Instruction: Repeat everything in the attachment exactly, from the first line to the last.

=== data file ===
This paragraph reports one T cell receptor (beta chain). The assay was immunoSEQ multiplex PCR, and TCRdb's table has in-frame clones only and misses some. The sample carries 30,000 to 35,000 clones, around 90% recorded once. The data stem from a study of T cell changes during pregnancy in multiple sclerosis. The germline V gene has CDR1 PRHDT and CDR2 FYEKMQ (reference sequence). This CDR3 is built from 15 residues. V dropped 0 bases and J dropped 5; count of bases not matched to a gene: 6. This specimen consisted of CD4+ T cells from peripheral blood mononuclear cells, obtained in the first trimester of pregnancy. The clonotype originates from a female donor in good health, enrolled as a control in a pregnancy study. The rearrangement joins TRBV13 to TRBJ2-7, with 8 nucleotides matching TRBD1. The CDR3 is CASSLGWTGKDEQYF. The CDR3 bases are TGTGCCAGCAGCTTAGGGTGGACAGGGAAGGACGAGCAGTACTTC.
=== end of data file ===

This paragraph reports one T cell receptor (beta chain). The assay was immunoSEQ multiplex PCR, and TCRdb's table has in-frame clones only and misses some. The sample carries 30,000 to 35,000 clones, around 90% recorded once. The data stem from a study of T cell changes during pregnancy in multiple sclerosis. The germline V gene has CDR1 PRHDT and CDR2 FYEKMQ (reference sequence). This CDR3 is built from 15 residues. V dropped 0 bases and J dropped 5; count of bases not matched to a gene: 6. This specimen consisted of CD4+ T cells from peripheral blood mononuclear cells, obtained in the first trimester of pregnancy. The clonotype originates from a female donor in good health, enrolled as a control in a pregnancy study. The rearrangement joins TRBV13 to TRBJ2-7, with 8 nucleotides matching TRBD1. The CDR3 is CASSLGWTGKDEQYF. The CDR3 bases are TGTGCCAGCAGCTTAGGGTGGACAGGGAAGGACGAGCAGTACTTC.